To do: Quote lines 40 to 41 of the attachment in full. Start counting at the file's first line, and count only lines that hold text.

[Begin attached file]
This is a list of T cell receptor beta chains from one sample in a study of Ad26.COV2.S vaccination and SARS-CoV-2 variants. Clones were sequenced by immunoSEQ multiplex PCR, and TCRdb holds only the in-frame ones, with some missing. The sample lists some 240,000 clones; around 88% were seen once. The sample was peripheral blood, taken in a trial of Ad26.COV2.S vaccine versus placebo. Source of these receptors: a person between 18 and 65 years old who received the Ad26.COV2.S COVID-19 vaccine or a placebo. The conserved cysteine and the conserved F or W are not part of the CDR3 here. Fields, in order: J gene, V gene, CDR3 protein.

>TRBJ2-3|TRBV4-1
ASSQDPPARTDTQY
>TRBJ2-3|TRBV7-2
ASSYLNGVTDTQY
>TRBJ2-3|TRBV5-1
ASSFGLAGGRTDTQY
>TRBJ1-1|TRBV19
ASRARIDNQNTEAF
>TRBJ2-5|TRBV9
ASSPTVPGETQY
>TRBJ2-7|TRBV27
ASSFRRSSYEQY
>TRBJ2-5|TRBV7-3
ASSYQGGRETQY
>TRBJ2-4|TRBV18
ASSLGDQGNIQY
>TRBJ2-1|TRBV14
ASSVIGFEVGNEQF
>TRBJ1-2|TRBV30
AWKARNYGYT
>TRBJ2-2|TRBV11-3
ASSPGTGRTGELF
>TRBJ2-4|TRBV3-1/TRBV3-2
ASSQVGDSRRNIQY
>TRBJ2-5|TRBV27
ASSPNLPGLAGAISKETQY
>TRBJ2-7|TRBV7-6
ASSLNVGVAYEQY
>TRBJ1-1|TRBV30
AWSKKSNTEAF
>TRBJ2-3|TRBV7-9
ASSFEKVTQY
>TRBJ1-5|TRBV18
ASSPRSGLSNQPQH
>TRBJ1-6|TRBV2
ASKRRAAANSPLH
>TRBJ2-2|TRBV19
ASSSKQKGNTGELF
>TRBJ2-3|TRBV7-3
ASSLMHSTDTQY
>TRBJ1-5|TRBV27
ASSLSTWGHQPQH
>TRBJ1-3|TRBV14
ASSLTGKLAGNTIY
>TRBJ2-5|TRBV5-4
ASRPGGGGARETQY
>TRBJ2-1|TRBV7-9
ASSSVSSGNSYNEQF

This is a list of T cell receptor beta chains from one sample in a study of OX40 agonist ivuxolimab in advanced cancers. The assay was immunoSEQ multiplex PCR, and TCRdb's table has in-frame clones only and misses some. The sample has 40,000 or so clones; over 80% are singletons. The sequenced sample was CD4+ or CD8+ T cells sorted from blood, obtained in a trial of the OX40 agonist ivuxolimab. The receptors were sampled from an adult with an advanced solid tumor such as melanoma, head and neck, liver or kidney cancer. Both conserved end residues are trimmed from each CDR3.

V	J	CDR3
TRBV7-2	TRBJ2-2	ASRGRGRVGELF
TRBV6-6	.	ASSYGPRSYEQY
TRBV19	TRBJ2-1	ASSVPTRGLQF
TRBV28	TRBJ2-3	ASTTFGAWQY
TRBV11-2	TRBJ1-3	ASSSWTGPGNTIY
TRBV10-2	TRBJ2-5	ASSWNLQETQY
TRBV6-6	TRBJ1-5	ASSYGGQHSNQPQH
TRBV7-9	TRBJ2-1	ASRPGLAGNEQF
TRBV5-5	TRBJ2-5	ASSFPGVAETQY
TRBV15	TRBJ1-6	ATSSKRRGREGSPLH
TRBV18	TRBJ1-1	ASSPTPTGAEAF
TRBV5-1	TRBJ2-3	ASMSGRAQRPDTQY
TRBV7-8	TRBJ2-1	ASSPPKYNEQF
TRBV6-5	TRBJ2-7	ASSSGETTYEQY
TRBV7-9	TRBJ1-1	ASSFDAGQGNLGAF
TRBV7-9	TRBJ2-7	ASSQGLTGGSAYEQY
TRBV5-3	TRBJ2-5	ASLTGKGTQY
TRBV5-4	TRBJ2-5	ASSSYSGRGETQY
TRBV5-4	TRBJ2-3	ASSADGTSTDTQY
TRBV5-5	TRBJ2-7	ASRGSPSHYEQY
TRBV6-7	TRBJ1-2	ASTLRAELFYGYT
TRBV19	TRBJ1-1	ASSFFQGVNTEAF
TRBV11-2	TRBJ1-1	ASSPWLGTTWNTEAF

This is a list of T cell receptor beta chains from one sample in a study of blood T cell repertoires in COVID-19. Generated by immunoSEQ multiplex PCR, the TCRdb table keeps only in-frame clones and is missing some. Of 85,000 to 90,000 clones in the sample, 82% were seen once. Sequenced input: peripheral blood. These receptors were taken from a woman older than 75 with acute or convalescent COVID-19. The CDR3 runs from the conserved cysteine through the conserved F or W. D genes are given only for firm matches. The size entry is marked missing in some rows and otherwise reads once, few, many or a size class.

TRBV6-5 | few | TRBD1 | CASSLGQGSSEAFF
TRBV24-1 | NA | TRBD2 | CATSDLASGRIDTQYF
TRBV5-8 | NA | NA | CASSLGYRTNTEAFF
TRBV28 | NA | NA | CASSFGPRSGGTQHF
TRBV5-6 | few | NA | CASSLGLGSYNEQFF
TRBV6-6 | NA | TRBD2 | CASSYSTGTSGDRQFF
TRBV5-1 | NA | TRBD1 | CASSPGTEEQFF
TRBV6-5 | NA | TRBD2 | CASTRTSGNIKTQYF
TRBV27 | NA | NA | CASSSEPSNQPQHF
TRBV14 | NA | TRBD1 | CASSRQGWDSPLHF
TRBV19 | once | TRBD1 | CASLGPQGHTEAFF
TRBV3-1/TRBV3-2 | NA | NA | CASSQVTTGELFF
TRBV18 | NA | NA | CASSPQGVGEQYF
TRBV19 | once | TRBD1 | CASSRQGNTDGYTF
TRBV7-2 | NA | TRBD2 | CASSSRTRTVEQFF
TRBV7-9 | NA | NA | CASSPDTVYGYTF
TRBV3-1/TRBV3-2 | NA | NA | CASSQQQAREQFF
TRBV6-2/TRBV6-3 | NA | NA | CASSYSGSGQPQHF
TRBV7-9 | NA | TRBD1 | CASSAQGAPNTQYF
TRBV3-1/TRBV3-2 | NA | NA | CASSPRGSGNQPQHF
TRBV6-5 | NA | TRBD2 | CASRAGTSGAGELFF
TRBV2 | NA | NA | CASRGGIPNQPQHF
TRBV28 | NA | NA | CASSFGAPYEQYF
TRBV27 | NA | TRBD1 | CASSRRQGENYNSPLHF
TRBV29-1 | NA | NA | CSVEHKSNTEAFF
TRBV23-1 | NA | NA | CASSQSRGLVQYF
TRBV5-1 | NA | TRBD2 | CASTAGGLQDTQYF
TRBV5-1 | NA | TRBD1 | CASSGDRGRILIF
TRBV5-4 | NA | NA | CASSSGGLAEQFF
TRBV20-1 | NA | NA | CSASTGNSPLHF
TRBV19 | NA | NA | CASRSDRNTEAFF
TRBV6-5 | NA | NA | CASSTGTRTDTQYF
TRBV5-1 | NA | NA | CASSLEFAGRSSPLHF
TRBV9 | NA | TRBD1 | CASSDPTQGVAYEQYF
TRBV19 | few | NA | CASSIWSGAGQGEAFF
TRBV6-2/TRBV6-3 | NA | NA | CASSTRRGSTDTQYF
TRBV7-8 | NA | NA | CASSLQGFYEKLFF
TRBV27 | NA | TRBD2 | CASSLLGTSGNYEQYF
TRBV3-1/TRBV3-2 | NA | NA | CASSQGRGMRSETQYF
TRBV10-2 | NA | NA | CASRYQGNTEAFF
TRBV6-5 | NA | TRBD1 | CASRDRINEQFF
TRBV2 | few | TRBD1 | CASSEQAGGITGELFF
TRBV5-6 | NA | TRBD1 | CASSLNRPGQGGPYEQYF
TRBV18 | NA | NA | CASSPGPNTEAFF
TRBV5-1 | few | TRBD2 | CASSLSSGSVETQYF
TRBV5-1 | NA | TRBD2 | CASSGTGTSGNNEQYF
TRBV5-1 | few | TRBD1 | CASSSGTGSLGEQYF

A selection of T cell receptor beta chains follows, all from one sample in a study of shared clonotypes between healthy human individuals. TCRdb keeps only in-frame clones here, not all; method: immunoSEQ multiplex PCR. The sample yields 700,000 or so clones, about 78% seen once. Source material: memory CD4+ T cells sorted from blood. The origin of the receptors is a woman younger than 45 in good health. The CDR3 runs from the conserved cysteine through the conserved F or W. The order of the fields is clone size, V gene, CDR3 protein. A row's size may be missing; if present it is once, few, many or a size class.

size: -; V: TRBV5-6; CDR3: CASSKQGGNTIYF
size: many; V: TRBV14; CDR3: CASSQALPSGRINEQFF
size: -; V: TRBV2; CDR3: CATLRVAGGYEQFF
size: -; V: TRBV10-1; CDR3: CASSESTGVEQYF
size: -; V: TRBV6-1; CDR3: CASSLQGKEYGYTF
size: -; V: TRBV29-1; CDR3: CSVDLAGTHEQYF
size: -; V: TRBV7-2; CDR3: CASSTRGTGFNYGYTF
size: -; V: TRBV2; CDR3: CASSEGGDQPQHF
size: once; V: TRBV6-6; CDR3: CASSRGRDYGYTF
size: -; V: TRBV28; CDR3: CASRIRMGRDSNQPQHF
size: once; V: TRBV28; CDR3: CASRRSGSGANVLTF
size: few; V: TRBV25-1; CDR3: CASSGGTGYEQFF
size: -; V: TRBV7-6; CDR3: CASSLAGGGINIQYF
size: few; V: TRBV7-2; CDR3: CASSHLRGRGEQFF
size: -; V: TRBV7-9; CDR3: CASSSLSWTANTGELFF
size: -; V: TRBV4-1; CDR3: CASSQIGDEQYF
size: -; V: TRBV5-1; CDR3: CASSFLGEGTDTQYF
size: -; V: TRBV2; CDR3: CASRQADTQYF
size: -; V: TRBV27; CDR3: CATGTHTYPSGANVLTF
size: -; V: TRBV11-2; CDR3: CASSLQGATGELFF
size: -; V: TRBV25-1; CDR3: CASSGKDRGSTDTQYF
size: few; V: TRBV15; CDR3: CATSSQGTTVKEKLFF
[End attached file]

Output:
>TRBJ2-3|TRBV7-3
ASSLMHSTDTQY